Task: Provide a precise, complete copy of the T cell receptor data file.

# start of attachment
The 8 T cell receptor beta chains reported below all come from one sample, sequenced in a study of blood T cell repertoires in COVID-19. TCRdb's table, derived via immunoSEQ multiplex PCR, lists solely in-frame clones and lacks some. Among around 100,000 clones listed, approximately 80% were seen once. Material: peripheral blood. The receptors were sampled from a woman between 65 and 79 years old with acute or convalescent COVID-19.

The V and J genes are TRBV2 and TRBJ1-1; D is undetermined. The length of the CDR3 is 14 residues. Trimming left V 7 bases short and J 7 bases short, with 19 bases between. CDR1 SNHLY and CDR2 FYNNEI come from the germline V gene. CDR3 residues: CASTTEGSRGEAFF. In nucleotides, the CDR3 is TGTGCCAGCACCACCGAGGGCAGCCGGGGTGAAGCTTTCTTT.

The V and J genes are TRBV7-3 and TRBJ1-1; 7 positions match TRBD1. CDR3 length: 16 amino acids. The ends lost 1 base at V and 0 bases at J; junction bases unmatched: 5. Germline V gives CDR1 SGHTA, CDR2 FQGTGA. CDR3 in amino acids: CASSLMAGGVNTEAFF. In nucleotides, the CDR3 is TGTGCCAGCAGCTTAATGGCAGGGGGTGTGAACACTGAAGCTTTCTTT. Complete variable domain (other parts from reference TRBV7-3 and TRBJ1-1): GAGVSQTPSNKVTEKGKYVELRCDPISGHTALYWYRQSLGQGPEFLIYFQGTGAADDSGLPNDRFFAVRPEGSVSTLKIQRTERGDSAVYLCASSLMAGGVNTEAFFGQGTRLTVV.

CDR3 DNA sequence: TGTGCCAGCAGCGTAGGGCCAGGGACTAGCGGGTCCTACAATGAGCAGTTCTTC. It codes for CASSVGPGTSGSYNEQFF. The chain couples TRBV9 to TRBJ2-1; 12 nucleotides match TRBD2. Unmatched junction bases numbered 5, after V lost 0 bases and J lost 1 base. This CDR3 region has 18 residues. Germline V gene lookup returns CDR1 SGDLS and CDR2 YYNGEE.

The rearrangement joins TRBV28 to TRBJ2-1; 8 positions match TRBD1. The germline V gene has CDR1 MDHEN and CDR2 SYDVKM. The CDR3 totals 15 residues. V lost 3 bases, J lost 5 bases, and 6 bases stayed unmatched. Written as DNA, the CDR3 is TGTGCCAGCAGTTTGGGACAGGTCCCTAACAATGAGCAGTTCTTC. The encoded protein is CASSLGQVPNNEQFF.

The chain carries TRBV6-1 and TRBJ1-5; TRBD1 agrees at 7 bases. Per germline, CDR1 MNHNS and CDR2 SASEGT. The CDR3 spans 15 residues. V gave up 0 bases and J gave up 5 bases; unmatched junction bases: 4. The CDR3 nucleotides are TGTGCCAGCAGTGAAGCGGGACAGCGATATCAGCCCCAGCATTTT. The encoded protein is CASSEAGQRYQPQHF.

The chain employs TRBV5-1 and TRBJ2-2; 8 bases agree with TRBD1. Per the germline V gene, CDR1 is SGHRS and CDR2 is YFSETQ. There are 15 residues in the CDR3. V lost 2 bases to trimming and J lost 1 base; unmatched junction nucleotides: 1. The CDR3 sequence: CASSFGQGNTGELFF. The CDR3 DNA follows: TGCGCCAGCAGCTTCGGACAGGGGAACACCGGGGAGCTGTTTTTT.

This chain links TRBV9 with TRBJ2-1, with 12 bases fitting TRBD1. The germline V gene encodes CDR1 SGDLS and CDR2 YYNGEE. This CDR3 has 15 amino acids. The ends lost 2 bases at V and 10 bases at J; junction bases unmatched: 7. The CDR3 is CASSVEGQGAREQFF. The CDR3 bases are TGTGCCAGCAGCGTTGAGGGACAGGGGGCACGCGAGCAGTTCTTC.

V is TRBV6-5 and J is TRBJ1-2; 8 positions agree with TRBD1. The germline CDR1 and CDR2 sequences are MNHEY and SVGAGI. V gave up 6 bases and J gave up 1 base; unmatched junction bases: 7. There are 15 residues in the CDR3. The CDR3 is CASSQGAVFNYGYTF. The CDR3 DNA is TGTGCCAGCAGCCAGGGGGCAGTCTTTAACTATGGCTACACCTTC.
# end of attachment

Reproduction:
The 8 T cell receptor beta chains reported below all come from one sample, sequenced in a study of blood T cell repertoires in COVID-19. TCRdb's table, derived via immunoSEQ multiplex PCR, lists solely in-frame clones and lacks some. Among around 100,000 clones listed, approximately 80% were seen once. Material: peripheral blood. The receptors were sampled from a woman between 65 and 79 years old with acute or convalescent COVID-19.

The V and J genes are TRBV2 and TRBJ1-1; D is undetermined. The length of the CDR3 is 14 residues. Trimming left V 7 bases short and J 7 bases short, with 19 bases between. CDR1 SNHLY and CDR2 FYNNEI come from the germline V gene. CDR3 residues: CASTTEGSRGEAFF. In nucleotides, the CDR3 is TGTGCCAGCACCACCGAGGGCAGCCGGGGTGAAGCTTTCTTT.

The V and J genes are TRBV7-3 and TRBJ1-1; 7 positions match TRBD1. CDR3 length: 16 amino acids. The ends lost 1 base at V and 0 bases at J; junction bases unmatched: 5. Germline V gives CDR1 SGHTA, CDR2 FQGTGA. CDR3 in amino acids: CASSLMAGGVNTEAFF. In nucleotides, the CDR3 is TGTGCCAGCAGCTTAATGGCAGGGGGTGTGAACACTGAAGCTTTCTTT. Complete variable domain (other parts from reference TRBV7-3 and TRBJ1-1): GAGVSQTPSNKVTEKGKYVELRCDPISGHTALYWYRQSLGQGPEFLIYFQGTGAADDSGLPNDRFFAVRPEGSVSTLKIQRTERGDSAVYLCASSLMAGGVNTEAFFGQGTRLTVV.

CDR3 DNA sequence: TGTGCCAGCAGCGTAGGGCCAGGGACTAGCGGGTCCTACAATGAGCAGTTCTTC. It codes for CASSVGPGTSGSYNEQFF. The chain couples TRBV9 to TRBJ2-1; 12 nucleotides match TRBD2. Unmatched junction bases numbered 5, after V lost 0 bases and J lost 1 base. This CDR3 region has 18 residues. Germline V gene lookup returns CDR1 SGDLS and CDR2 YYNGEE.

The rearrangement joins TRBV28 to TRBJ2-1; 8 positions match TRBD1. The germline V gene has CDR1 MDHEN and CDR2 SYDVKM. The CDR3 totals 15 residues. V lost 3 bases, J lost 5 bases, and 6 bases stayed unmatched. Written as DNA, the CDR3 is TGTGCCAGCAGTTTGGGACAGGTCCCTAACAATGAGCAGTTCTTC. The encoded protein is CASSLGQVPNNEQFF.

The chain carries TRBV6-1 and TRBJ1-5; TRBD1 agrees at 7 bases. Per germline, CDR1 MNHNS and CDR2 SASEGT. The CDR3 spans 15 residues. V gave up 0 bases and J gave up 5 bases; unmatched junction bases: 4. The CDR3 nucleotides are TGTGCCAGCAGTGAAGCGGGACAGCGATATCAGCCCCAGCATTTT. The encoded protein is CASSEAGQRYQPQHF.

The chain employs TRBV5-1 and TRBJ2-2; 8 bases agree with TRBD1. Per the germline V gene, CDR1 is SGHRS and CDR2 is YFSETQ. There are 15 residues in the CDR3. V lost 2 bases to trimming and J lost 1 base; unmatched junction nucleotides: 1. The CDR3 sequence: CASSFGQGNTGELFF. The CDR3 DNA follows: TGCGCCAGCAGCTTCGGACAGGGGAACACCGGGGAGCTGTTTTTT.

This chain links TRBV9 with TRBJ2-1, with 12 bases fitting TRBD1. The germline V gene encodes CDR1 SGDLS and CDR2 YYNGEE. This CDR3 has 15 amino acids. The ends lost 2 bases at V and 10 bases at J; junction bases unmatched: 7. The CDR3 is CASSVEGQGAREQFF. The CDR3 bases are TGTGCCAGCAGCGTTGAGGGACAGGGGGCACGCGAGCAGTTCTTC.

V is TRBV6-5 and J is TRBJ1-2; 8 positions agree with TRBD1. The germline CDR1 and CDR2 sequences are MNHEY and SVGAGI. V gave up 6 bases and J gave up 1 base; unmatched junction bases: 7. There are 15 residues in the CDR3. The CDR3 is CASSQGAVFNYGYTF. The CDR3 DNA is TGTGCCAGCAGCCAGGGGGCAGTCTTTAACTATGGCTACACCTTC.